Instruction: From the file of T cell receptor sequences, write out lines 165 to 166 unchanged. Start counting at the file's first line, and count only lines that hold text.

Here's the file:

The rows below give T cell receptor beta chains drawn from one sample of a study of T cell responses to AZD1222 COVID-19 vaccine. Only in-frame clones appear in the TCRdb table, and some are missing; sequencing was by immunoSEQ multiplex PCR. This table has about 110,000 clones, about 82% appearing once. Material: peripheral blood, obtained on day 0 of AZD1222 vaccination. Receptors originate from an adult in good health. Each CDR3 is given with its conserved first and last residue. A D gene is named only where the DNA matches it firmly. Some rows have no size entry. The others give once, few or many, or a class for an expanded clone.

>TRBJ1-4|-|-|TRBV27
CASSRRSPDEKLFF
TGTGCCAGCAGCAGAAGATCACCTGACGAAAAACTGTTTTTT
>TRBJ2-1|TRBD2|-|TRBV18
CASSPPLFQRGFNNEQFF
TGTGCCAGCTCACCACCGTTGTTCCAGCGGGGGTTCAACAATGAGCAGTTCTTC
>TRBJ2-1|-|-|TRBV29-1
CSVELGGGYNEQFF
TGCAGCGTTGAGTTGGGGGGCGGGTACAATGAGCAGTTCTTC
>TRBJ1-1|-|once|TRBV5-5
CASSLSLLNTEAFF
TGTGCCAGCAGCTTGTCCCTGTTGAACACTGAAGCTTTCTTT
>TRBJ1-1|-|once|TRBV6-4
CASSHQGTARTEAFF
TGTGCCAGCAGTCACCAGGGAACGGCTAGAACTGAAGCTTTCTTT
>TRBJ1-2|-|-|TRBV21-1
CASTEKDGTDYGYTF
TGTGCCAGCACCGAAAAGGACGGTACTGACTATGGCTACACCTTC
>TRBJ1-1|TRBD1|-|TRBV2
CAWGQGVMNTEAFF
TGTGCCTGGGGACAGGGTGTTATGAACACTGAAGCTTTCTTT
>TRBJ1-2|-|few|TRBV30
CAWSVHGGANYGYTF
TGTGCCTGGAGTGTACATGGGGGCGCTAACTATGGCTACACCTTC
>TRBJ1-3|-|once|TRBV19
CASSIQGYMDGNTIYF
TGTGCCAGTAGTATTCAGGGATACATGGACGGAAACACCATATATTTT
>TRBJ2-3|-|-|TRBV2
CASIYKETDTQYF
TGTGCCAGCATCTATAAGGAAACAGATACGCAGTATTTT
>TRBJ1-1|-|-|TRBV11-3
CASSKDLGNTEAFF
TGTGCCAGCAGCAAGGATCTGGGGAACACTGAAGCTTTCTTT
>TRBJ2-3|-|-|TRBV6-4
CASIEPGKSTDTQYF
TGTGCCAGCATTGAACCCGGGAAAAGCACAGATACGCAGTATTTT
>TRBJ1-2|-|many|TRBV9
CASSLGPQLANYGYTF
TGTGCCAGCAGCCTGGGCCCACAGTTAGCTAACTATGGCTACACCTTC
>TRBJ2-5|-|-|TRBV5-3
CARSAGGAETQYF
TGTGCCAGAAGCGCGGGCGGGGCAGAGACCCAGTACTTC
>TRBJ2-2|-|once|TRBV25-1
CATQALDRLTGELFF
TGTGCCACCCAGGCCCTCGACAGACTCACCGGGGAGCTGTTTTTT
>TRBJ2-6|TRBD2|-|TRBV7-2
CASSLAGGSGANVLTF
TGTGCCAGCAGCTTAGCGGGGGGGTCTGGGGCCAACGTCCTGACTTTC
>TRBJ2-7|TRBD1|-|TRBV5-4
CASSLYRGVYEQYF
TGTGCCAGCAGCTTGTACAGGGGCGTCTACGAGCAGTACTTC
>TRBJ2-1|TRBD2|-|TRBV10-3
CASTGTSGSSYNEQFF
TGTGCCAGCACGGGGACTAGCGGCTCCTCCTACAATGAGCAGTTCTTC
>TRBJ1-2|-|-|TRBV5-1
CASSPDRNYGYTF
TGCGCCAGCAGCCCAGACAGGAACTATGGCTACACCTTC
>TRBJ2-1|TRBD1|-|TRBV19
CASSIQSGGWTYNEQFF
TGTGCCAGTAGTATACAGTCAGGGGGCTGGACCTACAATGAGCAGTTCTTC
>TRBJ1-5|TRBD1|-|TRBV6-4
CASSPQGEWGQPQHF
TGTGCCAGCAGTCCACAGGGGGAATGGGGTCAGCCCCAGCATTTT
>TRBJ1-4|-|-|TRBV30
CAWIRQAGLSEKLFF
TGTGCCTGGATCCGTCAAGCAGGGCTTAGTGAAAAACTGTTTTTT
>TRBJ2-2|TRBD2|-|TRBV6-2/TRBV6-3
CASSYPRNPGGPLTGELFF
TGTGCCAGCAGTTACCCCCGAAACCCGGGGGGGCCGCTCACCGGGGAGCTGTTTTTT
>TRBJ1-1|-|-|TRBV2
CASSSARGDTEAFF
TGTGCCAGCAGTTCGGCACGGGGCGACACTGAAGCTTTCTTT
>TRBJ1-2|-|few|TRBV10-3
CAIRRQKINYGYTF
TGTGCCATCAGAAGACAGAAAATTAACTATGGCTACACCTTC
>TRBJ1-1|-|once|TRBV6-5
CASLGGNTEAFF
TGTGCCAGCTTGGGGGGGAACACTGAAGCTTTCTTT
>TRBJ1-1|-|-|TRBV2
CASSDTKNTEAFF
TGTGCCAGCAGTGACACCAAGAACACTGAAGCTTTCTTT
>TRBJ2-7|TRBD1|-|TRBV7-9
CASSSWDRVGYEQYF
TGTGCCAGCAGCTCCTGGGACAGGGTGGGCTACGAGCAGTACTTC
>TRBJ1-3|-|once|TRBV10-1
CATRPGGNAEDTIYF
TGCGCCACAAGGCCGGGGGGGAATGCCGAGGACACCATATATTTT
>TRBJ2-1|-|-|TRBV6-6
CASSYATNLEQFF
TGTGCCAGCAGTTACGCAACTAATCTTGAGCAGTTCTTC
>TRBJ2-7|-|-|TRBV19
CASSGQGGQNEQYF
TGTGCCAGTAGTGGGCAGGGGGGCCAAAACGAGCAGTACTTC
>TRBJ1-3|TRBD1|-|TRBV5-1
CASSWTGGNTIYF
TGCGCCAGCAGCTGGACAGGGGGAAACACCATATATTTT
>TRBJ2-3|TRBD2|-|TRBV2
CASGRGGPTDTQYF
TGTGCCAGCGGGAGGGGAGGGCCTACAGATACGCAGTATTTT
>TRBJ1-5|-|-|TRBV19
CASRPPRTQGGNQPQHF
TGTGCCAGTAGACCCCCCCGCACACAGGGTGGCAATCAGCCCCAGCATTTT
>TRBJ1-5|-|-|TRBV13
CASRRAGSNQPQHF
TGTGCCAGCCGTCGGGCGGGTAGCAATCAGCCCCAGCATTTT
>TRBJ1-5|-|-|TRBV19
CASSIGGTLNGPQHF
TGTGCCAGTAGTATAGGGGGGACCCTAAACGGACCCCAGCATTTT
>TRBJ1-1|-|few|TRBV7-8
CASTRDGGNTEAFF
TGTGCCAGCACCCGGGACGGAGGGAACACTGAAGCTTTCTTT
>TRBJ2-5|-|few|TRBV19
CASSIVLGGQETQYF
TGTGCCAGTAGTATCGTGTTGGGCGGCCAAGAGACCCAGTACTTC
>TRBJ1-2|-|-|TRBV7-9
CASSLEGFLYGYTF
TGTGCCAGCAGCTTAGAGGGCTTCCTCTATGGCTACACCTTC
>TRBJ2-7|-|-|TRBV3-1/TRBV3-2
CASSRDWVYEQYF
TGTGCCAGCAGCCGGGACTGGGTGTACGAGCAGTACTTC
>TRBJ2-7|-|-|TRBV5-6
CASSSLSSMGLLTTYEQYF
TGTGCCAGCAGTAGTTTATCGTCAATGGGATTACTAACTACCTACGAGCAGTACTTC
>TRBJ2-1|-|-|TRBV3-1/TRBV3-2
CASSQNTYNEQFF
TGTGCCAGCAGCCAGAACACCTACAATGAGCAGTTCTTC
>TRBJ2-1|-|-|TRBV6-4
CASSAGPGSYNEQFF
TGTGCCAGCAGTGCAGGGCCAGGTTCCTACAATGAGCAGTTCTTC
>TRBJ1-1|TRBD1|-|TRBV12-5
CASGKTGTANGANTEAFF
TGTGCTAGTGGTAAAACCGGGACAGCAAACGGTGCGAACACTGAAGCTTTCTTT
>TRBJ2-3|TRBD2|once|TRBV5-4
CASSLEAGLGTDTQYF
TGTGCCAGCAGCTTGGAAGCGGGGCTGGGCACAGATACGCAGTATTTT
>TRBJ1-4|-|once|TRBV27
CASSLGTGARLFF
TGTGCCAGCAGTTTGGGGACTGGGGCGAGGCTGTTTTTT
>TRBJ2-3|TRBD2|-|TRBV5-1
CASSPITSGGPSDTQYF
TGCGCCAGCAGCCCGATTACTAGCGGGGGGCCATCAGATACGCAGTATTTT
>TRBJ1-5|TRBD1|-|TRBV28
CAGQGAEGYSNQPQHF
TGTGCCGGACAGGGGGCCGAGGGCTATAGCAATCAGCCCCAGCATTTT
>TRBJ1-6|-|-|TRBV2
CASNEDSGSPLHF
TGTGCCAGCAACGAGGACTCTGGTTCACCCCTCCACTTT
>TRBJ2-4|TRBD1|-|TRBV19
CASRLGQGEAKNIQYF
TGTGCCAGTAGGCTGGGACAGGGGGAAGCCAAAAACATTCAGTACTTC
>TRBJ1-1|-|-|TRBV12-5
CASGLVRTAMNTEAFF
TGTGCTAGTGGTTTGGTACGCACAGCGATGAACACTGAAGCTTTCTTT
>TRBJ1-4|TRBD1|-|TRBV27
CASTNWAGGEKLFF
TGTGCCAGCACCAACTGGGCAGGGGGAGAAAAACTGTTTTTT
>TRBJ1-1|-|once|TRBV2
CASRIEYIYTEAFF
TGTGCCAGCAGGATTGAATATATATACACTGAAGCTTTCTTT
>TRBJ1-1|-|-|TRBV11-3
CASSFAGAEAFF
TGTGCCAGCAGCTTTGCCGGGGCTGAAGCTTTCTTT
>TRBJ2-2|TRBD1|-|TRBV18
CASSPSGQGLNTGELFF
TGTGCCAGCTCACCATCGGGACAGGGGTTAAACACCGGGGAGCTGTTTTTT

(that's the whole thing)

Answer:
CASSPSGQGLNTGELFF
TGTGCCAGCTCACCATCGGGACAGGGGTTAAACACCGGGGAGCTGTTTTTT